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Historically, tolerance meant recognising another’s rights to have an opinion and to express it, even if you strongly disagreed with them. The saying “to agree to disagree” is in many ways a shorthand way of describing the situation where you choose to remain on amicable terms even though your disagreement remains unresolved.
More recently however, the understanding of tolerance has changed. Today it means that another’s opinion must be accepted as just as true and as valid as your own. No longer can you “agree to disagree” and leave it at that.
This places Christians in a difficult position. We are told we can no longer follow Jesus’ command to proclaim the “good news to all creation” but are expected to shut up and keep our views to ourselves.
So what do we do? For starters we can take time to understand how people understand tolerance today and learn ways to dialogue about it. This is important, for the underlying irony is that the newer understanding of tolerance is in fact, by its own definition, intolerant.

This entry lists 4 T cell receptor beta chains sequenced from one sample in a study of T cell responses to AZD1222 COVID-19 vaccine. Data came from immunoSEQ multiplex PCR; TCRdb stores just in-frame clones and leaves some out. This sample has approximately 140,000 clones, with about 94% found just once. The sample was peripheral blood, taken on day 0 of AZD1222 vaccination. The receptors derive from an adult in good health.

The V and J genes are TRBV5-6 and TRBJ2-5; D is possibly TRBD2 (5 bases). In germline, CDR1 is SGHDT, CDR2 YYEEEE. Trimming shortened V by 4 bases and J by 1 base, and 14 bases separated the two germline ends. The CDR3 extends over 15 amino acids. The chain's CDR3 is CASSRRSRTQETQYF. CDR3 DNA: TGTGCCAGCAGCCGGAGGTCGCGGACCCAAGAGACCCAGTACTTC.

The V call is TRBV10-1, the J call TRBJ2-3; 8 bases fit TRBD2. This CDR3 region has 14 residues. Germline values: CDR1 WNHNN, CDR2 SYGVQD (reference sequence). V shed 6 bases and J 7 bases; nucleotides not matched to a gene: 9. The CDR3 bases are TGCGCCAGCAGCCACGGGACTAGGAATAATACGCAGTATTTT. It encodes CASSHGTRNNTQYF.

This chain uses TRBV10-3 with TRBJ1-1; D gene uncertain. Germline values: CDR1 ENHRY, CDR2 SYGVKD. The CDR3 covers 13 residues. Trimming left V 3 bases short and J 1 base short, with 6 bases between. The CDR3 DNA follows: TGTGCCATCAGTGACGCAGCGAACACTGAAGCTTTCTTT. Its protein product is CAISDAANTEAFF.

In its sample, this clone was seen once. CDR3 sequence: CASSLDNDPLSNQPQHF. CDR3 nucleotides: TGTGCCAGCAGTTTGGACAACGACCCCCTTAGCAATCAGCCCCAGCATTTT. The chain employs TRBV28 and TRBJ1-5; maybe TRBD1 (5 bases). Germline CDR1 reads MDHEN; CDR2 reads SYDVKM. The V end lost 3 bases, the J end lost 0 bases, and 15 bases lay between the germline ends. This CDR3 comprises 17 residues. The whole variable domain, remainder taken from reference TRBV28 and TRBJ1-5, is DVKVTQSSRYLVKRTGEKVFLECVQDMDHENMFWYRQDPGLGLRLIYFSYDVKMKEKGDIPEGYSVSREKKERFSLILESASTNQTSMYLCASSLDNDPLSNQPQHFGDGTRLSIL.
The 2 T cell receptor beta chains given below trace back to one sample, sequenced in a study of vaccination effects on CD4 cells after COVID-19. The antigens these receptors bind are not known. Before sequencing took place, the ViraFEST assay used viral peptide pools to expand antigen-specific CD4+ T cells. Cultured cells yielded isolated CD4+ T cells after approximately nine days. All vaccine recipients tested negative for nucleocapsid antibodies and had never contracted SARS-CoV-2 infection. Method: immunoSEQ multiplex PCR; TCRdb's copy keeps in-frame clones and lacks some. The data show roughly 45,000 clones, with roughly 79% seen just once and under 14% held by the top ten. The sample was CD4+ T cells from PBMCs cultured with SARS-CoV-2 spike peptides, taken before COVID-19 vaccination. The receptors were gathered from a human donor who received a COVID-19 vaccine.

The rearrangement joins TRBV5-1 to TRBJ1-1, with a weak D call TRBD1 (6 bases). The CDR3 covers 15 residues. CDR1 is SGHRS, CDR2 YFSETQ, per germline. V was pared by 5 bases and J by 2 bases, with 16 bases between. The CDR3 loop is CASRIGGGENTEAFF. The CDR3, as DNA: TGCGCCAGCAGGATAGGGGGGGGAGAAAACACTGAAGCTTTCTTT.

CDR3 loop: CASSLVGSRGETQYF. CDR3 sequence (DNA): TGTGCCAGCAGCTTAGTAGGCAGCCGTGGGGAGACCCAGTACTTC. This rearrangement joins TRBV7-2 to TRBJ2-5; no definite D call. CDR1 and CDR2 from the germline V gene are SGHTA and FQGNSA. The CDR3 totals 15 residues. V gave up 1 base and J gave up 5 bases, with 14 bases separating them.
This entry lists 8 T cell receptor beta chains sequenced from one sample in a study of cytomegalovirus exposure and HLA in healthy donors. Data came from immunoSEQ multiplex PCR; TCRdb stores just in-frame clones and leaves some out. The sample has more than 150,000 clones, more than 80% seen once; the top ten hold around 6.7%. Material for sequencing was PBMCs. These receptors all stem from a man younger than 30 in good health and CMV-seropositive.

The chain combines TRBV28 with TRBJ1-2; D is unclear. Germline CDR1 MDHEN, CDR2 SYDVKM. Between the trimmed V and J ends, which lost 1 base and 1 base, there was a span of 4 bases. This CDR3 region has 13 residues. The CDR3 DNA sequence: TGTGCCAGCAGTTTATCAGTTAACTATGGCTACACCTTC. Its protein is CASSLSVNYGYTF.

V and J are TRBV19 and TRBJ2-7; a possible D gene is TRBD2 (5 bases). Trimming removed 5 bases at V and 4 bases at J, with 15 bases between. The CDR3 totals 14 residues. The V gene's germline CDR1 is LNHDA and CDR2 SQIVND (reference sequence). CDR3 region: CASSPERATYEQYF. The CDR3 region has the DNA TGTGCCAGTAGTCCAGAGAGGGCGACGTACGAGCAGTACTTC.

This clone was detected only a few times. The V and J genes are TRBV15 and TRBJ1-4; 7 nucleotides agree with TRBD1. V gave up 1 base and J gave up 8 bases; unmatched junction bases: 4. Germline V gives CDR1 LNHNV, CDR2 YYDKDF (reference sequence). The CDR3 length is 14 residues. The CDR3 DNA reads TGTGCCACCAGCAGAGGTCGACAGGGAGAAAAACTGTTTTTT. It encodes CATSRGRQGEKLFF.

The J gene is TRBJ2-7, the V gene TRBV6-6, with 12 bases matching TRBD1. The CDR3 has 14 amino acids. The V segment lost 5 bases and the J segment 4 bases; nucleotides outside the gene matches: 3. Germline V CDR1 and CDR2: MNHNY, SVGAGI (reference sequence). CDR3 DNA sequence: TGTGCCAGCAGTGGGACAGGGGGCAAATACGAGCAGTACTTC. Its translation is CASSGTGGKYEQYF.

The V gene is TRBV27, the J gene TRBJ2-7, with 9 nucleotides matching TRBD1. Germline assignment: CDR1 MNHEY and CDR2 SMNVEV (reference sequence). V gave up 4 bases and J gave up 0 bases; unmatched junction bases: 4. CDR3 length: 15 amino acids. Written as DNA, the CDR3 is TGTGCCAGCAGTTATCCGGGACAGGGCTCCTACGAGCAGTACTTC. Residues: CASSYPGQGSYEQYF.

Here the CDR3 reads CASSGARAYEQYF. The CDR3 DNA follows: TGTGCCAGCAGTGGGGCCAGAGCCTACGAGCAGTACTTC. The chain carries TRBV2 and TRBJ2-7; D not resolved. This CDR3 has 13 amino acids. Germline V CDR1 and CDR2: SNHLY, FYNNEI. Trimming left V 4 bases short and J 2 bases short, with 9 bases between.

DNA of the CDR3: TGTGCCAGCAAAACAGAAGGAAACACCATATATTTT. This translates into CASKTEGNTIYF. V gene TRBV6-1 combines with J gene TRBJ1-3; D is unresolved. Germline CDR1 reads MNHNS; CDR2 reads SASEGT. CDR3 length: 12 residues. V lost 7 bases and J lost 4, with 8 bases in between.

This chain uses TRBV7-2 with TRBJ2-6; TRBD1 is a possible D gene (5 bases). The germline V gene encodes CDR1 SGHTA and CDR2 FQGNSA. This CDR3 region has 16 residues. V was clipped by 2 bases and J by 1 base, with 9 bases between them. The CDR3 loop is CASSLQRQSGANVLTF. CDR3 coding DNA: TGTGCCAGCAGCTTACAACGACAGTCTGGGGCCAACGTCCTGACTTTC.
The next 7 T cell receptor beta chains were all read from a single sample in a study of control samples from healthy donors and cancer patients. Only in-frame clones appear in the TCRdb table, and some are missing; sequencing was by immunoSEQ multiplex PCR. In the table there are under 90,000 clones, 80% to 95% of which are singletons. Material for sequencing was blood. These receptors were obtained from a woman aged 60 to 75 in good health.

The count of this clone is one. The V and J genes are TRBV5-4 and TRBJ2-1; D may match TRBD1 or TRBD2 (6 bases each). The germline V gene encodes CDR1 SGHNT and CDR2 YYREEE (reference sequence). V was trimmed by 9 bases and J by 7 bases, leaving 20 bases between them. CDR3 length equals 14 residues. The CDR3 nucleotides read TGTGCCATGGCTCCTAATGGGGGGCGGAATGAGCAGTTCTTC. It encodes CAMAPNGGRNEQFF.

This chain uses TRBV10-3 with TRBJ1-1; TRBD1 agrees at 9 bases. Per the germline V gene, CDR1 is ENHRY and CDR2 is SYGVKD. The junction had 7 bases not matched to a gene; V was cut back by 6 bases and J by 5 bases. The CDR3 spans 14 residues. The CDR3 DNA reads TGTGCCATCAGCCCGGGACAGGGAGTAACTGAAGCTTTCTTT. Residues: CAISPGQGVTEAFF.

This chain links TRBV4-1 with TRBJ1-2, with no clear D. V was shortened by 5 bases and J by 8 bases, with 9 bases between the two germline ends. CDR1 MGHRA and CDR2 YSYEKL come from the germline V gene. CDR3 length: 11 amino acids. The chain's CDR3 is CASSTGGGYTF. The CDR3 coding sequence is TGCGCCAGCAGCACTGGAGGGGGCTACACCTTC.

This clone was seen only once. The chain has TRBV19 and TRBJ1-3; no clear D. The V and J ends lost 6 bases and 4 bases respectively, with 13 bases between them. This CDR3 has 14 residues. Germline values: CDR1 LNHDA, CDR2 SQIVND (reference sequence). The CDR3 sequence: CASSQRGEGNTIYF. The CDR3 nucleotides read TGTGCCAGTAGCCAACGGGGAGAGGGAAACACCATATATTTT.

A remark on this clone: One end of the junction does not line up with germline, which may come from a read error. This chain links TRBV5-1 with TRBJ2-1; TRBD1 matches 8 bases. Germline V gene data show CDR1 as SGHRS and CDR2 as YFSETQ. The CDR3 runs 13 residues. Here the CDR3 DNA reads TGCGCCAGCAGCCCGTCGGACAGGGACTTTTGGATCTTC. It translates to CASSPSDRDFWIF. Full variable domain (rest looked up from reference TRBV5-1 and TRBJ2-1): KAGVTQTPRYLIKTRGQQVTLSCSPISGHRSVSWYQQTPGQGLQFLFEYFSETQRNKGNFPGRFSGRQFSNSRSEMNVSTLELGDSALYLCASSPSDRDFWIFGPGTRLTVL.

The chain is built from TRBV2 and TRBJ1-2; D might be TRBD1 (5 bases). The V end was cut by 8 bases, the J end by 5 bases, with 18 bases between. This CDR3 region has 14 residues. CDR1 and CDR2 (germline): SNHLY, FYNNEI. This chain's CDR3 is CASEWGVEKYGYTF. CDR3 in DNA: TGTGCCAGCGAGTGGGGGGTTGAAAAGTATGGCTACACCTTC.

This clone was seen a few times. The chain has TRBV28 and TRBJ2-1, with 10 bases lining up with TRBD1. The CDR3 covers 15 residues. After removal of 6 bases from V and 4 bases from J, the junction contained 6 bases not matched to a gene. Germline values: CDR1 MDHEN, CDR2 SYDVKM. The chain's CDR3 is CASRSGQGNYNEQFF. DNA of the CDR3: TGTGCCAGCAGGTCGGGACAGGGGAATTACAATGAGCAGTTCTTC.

Not everyone is as tolerant as they think they are. Ask people whether they approve of big corporations exploiting our planet, or whether we should reintroduce smoking on aeroplanes and you will find if they are truly tolerant.
In fact, they are so convinced their view of tolerance is the correct one they want to ensure everyone accepts it. But in their endeavour to enforce their view of tolerance upon us they commit the very offence they are indicting us for. The reality is that the new tolerance is dreadfully intolerant. Those who hold to this definition of tolerance are very quick to judge views they disagree with.
What does this mean for our evangelism? Surely being a Christian does result in us being tolerant in the classic sense (after all it was Jesus who said to “love your enemies” (Matthew 5:44)), yet to follow Jesus means we will never be tolerant in the new sense. In fact, Jesus warned us that conflict with others is unavoidable (Matthew 10:34-36).
The message that Jesus is Lord to the exclusion of all others was as controversial in Paul’s day as it is in ours. Let’s not let being branded bigots and intolerant cause us to grow weary and lose heart.
Rather let us ask our Lord for insight and wisdom to know how and when to speak up and speak into the issues of our day.
Stephen L Baxter
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